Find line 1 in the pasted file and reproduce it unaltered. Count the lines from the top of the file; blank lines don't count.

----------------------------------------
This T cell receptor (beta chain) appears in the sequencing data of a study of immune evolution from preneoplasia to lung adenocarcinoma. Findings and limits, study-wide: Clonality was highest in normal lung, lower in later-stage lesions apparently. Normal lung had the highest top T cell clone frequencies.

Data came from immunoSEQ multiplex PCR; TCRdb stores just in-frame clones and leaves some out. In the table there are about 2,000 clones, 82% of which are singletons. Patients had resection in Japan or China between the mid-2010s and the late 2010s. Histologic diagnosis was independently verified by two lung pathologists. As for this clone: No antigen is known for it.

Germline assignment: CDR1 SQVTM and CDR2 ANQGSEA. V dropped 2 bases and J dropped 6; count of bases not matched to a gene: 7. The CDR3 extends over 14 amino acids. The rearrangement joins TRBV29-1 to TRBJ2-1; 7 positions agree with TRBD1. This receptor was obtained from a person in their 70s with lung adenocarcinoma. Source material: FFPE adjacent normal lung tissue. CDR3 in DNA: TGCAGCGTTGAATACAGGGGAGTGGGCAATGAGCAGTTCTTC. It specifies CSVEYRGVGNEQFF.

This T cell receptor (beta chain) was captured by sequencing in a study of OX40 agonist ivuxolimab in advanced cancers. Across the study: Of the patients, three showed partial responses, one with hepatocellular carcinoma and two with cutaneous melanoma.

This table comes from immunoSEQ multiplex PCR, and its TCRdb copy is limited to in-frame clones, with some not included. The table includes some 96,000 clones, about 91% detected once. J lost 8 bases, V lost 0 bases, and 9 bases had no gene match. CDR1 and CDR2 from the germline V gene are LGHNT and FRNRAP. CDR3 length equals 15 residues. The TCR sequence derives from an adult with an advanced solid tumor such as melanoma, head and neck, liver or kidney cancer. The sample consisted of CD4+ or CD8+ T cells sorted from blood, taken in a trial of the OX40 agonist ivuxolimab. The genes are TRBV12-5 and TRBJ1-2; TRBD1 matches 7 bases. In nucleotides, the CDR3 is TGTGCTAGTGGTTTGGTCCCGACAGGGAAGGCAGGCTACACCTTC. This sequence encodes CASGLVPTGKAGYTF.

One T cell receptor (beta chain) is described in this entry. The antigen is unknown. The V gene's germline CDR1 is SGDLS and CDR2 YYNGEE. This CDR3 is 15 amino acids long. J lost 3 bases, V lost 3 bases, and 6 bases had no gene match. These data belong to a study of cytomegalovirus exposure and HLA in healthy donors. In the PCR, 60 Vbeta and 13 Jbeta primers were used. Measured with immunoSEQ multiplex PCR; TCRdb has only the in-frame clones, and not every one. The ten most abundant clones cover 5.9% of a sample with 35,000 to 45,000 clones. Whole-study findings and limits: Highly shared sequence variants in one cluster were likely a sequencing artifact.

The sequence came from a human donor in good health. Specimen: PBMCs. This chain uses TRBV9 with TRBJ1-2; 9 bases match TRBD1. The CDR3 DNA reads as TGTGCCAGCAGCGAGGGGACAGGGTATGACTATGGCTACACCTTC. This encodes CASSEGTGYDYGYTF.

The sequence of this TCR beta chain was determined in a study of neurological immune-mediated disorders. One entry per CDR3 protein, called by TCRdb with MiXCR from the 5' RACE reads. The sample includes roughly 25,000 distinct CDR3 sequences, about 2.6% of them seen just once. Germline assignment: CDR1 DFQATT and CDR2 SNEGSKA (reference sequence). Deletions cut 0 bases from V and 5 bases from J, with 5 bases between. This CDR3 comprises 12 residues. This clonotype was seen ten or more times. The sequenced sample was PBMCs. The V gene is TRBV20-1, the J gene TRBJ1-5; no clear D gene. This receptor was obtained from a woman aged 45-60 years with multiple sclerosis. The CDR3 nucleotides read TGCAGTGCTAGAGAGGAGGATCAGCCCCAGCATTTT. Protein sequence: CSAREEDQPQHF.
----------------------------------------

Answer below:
This T cell receptor (beta chain) appears in the sequencing data of a study of immune evolution from preneoplasia to lung adenocarcinoma. Findings and limits, study-wide: Clonality was highest in normal lung, lower in later-stage lesions apparently. Normal lung had the highest top T cell clone frequencies.